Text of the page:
Meanwhile, on the ship, they continue to feed us like battery hens, with an endless supply of yummy food! For example, today we have breakfast – then at 10.30am, there’s a German sausage and beer tasting – followed by an early lunch at 11.30am (burp!). We are doing all the tours trying to walk it off, but I think – we’re going to need a bigger belt!
On our last day in Germany – we visited the border town of Passau. Once again, beautiful Cathedrals and ancient buildings wherever you look. Interesting highlight – see below – the world’s only Sausage Dog Museum! No kidding!

The world's only genuine sausage dog museum!

We are now in Austria and we’re sitting on a 200-year-old train that was originally built for royalty and it certainly looks the part. In its heyday, it would have been quite opulent, with lots of gold filigree and velvet everywhere. It’s a bit like Murder on the Orient Express – without the murder! Very romantic.
We are making our way up the Austrian Alps to Sound of Music territory and the town of Salzburg. Quite a journey. Salzburg is a beautiful place with amazing scenery and it’s literally surrounded by the Swiss Alps.

The arch where the children sang the Do Ray Me song

The highlight of the day is a visit to the palace where most of the movie, Sound of Music, was filmed. We walk through the gardens and the arched hedge, where the children sang the Doh Ray Me song. I can’t help singing it as we walk along – Doh a deer, a female deer…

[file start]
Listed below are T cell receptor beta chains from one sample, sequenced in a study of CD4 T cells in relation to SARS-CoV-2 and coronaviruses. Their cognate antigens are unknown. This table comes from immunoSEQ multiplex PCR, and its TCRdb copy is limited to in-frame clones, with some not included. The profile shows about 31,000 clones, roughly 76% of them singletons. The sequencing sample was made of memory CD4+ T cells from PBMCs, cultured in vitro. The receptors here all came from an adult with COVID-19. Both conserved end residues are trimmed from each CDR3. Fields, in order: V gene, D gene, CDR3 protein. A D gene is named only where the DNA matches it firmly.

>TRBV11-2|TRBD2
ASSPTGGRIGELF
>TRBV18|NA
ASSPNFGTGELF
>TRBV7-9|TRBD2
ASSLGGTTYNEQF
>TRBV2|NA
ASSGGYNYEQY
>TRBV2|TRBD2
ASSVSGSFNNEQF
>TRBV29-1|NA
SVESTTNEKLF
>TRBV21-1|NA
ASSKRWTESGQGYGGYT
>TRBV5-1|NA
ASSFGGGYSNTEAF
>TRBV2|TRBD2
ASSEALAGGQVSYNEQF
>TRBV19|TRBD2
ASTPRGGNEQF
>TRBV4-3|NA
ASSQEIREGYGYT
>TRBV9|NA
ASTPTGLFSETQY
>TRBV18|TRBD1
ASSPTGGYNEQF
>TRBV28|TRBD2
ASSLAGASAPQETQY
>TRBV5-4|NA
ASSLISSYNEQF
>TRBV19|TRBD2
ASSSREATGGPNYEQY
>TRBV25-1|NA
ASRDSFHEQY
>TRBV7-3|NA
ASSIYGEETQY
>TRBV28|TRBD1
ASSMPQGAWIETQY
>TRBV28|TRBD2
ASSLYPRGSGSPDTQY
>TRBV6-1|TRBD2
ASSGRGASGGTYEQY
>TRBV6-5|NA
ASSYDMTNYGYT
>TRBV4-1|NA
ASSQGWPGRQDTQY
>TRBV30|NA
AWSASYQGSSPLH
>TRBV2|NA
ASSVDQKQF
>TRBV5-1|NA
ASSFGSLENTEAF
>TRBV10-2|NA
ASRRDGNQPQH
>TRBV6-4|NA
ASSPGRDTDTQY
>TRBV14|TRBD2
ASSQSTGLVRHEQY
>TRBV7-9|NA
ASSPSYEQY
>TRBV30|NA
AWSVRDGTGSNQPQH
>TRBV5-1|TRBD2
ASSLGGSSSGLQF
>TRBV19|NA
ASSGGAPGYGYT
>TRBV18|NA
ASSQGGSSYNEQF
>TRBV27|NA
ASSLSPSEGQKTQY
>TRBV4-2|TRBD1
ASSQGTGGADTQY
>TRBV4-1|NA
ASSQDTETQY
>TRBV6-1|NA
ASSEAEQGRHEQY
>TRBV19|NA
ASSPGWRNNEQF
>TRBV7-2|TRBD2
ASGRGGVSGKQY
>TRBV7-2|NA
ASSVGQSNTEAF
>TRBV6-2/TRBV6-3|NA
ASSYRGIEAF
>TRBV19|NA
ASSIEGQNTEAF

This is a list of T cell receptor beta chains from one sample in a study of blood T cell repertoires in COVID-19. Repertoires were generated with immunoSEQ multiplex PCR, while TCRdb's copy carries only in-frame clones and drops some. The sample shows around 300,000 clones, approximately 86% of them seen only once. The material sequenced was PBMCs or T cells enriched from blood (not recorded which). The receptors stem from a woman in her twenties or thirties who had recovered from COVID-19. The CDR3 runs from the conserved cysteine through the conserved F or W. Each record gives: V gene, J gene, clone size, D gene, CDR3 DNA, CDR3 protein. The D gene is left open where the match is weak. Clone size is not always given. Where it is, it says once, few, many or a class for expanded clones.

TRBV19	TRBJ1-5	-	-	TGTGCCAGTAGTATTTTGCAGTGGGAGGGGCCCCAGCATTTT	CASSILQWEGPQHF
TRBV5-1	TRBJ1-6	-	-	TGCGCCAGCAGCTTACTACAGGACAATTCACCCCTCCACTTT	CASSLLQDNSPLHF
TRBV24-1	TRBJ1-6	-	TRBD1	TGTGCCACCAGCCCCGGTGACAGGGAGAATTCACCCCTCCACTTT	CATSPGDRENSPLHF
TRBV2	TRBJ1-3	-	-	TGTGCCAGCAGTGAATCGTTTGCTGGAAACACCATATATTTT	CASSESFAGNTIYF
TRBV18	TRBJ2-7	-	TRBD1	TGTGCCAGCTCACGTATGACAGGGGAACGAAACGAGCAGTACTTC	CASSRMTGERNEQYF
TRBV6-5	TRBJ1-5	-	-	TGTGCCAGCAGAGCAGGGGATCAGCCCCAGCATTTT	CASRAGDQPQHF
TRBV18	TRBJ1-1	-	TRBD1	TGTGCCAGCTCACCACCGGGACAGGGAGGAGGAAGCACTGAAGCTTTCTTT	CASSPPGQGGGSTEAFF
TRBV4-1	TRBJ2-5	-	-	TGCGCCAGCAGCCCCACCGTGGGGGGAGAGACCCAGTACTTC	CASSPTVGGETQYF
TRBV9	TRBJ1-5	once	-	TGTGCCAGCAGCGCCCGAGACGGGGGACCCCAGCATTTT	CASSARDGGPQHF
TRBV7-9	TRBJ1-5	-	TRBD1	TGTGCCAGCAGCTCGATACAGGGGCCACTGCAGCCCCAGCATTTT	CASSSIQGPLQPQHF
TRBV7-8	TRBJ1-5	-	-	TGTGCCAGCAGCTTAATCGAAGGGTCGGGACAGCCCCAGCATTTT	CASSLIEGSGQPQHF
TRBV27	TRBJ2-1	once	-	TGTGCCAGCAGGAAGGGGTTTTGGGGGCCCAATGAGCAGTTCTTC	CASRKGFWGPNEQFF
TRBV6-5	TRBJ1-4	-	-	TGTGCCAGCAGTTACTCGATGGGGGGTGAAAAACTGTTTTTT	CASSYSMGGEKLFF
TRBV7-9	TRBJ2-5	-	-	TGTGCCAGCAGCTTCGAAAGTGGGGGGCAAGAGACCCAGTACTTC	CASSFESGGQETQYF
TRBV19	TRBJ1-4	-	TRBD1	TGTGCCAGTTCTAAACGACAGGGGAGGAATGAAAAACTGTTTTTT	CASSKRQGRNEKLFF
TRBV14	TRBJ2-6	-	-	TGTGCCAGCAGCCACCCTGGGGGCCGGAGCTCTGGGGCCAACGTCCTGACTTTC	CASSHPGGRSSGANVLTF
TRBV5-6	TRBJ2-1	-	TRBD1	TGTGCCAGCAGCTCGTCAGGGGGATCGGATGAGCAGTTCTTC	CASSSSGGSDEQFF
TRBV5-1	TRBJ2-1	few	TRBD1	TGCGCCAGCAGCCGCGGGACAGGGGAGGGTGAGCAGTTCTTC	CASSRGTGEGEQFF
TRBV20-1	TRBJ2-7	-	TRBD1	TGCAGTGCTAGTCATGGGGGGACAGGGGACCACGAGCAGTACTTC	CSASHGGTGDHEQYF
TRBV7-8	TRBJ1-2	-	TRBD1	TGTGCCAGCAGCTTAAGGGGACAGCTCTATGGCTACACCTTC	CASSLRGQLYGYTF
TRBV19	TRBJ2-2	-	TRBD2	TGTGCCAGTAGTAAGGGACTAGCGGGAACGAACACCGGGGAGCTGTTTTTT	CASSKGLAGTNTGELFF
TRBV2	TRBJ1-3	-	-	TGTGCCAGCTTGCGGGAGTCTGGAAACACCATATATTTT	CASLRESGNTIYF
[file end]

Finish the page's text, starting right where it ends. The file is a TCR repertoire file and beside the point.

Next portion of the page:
In the background is the palace, (a mansion in the story) where they lived. We also see the Abbey, where Maria (the novice nun) came from and the real-life Maria actually got married! Yes folks, it’s based on a true story. If you don’t think fairy tales come true – come on this tour.

The mansion where they lived in the Sound of Music

Salzburg is also the birthplace of Mozart – and in the town, we visit the house where he was born.
Another great attraction in Salzburg (there are too many to list here) is the magnificent Hohensalzburg Fortress, which dominates the city and is its main tourist attraction. The castle is Europe’s biggest fortification and probably the most beautiful. It sits on top of a hill, on the edge of town and you can get there via the Funicular Railway – an extremely steep cable car-like vehicle – which runs every 10 minutes. Or, if you’re super fit, you can walk there uphill in about 30 minutes. We take the cable car.

The view to the Swiss Alps from the Hohensalzburg in Salzburg

At the top, we find a really nice beer garden, where we have a cold beer and a pleasant lunch and enjoy the spectacular views with the Swiss Alps in the background.

A group of opera singers suddenly appear on the train

Finally, after a fantastic day, we re-join the Royal train for our return journey. Suddenly, a team of opera singers dressed in full period costume, appears in our carriage and serenade us all the way home with operettas and classical songs from the Sound of Music. Wow – I think we’ve just died and gone to heaven!

Click here for the final leg of  our journey